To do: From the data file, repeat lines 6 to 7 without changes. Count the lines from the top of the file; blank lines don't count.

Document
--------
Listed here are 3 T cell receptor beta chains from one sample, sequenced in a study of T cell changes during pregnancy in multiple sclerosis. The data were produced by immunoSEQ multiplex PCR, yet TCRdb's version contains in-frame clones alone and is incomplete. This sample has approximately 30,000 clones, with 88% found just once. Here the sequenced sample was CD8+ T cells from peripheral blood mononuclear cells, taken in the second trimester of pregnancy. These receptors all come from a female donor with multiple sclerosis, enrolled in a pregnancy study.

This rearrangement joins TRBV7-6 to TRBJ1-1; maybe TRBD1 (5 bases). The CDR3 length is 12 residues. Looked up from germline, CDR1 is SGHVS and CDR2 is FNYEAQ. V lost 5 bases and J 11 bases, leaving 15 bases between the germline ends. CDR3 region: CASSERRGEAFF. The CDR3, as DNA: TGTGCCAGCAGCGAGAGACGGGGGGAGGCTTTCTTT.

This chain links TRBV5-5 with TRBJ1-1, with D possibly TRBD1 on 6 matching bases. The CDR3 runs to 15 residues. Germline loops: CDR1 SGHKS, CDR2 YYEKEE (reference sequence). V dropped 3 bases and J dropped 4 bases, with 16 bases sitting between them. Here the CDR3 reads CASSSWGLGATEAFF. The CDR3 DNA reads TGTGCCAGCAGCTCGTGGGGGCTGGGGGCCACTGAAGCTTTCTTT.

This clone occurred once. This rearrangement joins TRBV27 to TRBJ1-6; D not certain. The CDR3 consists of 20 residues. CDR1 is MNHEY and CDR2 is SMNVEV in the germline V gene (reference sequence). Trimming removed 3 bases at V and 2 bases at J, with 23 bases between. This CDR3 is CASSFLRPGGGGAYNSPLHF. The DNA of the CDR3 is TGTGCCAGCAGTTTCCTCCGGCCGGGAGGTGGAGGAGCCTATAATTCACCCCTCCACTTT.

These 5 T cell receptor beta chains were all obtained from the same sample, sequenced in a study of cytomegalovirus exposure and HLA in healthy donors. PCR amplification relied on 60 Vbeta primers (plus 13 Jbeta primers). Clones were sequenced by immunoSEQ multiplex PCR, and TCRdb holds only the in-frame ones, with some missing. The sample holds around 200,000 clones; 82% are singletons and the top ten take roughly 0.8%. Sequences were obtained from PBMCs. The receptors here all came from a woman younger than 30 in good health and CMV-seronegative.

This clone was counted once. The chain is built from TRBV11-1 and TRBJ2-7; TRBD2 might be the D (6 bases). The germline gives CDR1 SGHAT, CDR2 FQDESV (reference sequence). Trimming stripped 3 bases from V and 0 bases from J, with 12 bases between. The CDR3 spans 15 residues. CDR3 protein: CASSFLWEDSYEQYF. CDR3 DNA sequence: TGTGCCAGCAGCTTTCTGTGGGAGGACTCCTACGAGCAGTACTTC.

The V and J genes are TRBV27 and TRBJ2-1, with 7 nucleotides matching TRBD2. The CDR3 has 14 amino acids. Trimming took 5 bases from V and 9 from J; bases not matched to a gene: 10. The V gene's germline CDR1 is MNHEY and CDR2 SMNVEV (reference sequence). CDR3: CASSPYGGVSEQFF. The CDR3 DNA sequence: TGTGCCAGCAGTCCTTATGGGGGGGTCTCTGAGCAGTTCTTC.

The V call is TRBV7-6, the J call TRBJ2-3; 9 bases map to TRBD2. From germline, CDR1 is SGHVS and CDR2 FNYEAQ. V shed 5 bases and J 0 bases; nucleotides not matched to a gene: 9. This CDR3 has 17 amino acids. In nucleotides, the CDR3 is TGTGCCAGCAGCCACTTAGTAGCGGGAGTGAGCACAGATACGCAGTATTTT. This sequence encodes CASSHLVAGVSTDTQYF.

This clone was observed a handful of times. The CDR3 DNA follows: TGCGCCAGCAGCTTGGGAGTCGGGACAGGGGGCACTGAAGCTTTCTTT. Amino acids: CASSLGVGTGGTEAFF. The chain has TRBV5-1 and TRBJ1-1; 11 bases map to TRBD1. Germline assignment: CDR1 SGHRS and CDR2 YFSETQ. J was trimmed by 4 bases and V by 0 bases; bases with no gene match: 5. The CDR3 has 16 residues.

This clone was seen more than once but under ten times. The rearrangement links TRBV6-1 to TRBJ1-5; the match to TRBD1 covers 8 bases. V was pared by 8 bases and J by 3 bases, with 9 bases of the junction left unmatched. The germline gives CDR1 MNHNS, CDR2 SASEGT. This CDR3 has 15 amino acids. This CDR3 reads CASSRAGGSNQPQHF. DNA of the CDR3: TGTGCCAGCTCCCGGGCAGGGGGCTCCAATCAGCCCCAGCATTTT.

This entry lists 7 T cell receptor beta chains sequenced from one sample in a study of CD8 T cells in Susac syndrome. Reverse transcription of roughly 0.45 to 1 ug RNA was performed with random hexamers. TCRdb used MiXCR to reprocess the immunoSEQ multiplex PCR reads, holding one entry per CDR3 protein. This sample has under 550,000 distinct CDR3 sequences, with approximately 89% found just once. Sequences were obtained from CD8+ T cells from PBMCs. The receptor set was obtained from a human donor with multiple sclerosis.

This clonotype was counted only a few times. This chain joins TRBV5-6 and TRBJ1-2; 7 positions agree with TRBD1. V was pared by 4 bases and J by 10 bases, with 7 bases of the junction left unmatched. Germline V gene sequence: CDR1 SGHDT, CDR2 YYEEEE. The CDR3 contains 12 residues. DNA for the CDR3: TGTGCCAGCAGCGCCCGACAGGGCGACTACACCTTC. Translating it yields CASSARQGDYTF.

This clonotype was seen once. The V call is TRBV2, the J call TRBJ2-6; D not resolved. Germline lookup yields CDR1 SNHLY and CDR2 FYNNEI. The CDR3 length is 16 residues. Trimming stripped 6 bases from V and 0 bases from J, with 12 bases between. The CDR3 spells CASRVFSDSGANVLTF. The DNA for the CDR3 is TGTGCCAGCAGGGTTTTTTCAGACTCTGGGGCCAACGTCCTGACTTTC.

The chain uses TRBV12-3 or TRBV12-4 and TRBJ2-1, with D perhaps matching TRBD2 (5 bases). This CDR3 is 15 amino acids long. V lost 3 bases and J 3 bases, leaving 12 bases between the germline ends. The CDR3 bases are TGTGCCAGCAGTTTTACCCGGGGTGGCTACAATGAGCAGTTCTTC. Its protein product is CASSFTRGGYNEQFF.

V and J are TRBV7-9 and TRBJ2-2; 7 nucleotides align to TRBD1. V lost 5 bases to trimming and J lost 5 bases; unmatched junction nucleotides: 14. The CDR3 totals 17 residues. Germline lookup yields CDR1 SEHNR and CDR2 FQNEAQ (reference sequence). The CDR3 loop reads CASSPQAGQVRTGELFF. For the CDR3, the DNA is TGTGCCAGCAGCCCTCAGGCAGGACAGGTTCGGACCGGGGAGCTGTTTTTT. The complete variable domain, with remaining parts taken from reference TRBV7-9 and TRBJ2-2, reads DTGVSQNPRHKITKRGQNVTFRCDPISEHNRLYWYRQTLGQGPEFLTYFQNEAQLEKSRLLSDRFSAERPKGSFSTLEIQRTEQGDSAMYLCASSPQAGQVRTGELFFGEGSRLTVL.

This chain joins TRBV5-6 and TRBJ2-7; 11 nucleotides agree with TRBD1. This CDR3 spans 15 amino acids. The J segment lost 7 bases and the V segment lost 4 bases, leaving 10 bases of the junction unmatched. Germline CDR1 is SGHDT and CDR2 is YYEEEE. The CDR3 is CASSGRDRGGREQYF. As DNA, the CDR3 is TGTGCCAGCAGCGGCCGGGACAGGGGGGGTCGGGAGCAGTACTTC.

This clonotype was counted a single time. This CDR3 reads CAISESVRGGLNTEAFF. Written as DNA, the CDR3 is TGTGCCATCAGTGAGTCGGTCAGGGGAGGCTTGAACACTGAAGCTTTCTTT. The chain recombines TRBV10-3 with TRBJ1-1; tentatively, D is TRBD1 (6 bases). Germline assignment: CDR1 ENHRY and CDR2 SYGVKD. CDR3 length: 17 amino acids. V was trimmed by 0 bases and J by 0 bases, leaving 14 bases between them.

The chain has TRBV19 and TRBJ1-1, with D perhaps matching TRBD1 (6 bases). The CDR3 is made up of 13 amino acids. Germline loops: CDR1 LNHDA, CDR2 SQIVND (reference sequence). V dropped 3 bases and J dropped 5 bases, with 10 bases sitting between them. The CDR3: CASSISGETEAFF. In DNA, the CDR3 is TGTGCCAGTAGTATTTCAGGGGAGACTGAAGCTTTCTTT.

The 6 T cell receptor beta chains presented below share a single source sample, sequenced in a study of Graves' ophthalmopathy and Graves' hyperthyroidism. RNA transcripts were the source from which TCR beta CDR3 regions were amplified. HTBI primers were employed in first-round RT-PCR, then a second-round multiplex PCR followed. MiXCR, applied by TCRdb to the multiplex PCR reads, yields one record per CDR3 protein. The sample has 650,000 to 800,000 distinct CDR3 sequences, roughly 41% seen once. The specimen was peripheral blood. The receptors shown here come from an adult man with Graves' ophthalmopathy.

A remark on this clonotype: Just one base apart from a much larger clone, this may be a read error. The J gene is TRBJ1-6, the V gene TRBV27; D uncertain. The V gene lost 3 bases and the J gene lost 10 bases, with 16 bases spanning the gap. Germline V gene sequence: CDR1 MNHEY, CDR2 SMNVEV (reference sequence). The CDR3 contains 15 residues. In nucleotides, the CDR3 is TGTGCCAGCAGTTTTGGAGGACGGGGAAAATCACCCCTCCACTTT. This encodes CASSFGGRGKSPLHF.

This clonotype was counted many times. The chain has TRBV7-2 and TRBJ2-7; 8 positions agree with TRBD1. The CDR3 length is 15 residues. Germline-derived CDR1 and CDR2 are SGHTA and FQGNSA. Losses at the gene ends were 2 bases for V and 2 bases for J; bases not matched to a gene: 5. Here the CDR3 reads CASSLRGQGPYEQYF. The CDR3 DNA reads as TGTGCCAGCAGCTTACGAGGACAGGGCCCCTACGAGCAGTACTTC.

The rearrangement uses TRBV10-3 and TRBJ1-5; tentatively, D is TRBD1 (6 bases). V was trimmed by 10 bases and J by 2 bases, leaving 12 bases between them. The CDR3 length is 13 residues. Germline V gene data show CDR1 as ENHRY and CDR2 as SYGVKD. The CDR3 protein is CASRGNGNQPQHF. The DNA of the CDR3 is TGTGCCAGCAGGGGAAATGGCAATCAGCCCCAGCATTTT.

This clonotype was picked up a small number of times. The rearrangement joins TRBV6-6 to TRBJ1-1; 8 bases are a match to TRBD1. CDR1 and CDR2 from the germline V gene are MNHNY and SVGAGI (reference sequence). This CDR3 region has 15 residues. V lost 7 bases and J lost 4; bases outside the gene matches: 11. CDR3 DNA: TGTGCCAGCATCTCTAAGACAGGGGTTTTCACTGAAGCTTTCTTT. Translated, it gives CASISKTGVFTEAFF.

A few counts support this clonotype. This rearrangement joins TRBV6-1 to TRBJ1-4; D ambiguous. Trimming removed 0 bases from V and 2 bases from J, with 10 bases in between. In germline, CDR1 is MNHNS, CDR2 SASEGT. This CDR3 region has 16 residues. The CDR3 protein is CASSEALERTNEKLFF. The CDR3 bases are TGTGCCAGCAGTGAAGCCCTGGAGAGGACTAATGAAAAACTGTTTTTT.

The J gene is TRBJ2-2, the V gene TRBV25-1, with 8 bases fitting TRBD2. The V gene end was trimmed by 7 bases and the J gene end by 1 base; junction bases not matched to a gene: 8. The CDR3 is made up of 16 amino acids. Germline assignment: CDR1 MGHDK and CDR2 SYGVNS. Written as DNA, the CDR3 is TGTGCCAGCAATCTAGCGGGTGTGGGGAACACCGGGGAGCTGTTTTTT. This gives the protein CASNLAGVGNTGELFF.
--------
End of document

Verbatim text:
This clone was counted once. The chain is built from TRBV11-1 and TRBJ2-7; TRBD2 might be the D (6 bases). The germline gives CDR1 SGHAT, CDR2 FQDESV (reference sequence). Trimming stripped 3 bases from V and 0 bases from J, with 12 bases between. The CDR3 spans 15 residues. CDR3 protein: CASSFLWEDSYEQYF. CDR3 DNA sequence: TGTGCCAGCAGCTTTCTGTGGGAGGACTCCTACGAGCAGTACTTC.

The V and J genes are TRBV27 and TRBJ2-1, with 7 nucleotides matching TRBD2. The CDR3 has 14 amino acids. Trimming took 5 bases from V and 9 from J; bases not matched to a gene: 10. The V gene's germline CDR1 is MNHEY and CDR2 SMNVEV (reference sequence). CDR3: CASSPYGGVSEQFF. The CDR3 DNA sequence: TGTGCCAGCAGTCCTTATGGGGGGGTCTCTGAGCAGTTCTTC.